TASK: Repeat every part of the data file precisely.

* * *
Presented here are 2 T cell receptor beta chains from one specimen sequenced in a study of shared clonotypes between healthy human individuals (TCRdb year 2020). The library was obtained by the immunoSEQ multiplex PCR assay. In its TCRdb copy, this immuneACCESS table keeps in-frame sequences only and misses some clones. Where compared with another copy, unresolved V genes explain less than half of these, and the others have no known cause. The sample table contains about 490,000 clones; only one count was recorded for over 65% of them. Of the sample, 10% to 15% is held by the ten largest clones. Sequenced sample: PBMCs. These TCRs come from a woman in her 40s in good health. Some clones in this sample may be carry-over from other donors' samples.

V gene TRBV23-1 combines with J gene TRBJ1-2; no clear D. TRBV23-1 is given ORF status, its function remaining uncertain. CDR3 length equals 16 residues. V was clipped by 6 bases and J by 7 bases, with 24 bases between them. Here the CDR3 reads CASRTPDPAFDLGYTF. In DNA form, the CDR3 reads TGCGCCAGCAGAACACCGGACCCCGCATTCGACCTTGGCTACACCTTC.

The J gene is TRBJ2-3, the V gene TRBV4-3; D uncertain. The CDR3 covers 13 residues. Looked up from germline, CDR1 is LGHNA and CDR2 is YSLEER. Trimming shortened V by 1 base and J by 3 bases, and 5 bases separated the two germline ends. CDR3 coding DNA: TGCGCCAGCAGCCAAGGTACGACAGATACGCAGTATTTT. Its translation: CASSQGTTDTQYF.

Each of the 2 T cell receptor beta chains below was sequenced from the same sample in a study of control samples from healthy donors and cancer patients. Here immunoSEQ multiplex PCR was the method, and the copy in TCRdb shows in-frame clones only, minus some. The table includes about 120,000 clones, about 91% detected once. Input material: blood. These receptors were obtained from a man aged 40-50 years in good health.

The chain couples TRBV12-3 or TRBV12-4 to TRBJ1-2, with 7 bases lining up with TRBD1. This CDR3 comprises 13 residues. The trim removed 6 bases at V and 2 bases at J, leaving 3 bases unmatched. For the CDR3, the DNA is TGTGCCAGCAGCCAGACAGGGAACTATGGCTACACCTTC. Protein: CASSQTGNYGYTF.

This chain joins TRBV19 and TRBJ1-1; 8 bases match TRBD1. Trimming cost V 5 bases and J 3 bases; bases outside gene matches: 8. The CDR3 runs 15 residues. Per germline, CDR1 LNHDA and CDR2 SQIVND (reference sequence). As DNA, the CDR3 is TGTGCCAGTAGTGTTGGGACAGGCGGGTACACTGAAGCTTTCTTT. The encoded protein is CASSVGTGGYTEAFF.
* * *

Presented here are 2 T cell receptor beta chains from one specimen sequenced in a study of shared clonotypes between healthy human individuals (TCRdb year 2020). The library was obtained by the immunoSEQ multiplex PCR assay. In its TCRdb copy, this immuneACCESS table keeps in-frame sequences only and misses some clones. Where compared with another copy, unresolved V genes explain less than half of these, and the others have no known cause. The sample table contains about 490,000 clones; only one count was recorded for over 65% of them. Of the sample, 10% to 15% is held by the ten largest clones. Sequenced sample: PBMCs. These TCRs come from a woman in her 40s in good health. Some clones in this sample may be carry-over from other donors' samples.

V gene TRBV23-1 combines with J gene TRBJ1-2; no clear D. TRBV23-1 is given ORF status, its function remaining uncertain. CDR3 length equals 16 residues. V was clipped by 6 bases and J by 7 bases, with 24 bases between them. Here the CDR3 reads CASRTPDPAFDLGYTF. In DNA form, the CDR3 reads TGCGCCAGCAGAACACCGGACCCCGCATTCGACCTTGGCTACACCTTC.

The J gene is TRBJ2-3, the V gene TRBV4-3; D uncertain. The CDR3 covers 13 residues. Looked up from germline, CDR1 is LGHNA and CDR2 is YSLEER. Trimming shortened V by 1 base and J by 3 bases, and 5 bases separated the two germline ends. CDR3 coding DNA: TGCGCCAGCAGCCAAGGTACGACAGATACGCAGTATTTT. Its translation: CASSQGTTDTQYF.

Each of the 2 T cell receptor beta chains below was sequenced from the same sample in a study of control samples from healthy donors and cancer patients. Here immunoSEQ multiplex PCR was the method, and the copy in TCRdb shows in-frame clones only, minus some. The table includes about 120,000 clones, about 91% detected once. Input material: blood. These receptors were obtained from a man aged 40-50 years in good health.

The chain couples TRBV12-3 or TRBV12-4 to TRBJ1-2, with 7 bases lining up with TRBD1. This CDR3 comprises 13 residues. The trim removed 6 bases at V and 2 bases at J, leaving 3 bases unmatched. For the CDR3, the DNA is TGTGCCAGCAGCCAGACAGGGAACTATGGCTACACCTTC. Protein: CASSQTGNYGYTF.

This chain joins TRBV19 and TRBJ1-1; 8 bases match TRBD1. Trimming cost V 5 bases and J 3 bases; bases outside gene matches: 8. The CDR3 runs 15 residues. Per germline, CDR1 LNHDA and CDR2 SQIVND (reference sequence). As DNA, the CDR3 is TGTGCCAGTAGTGTTGGGACAGGCGGGTACACTGAAGCTTTCTTT. The encoded protein is CASSVGTGGYTEAFF.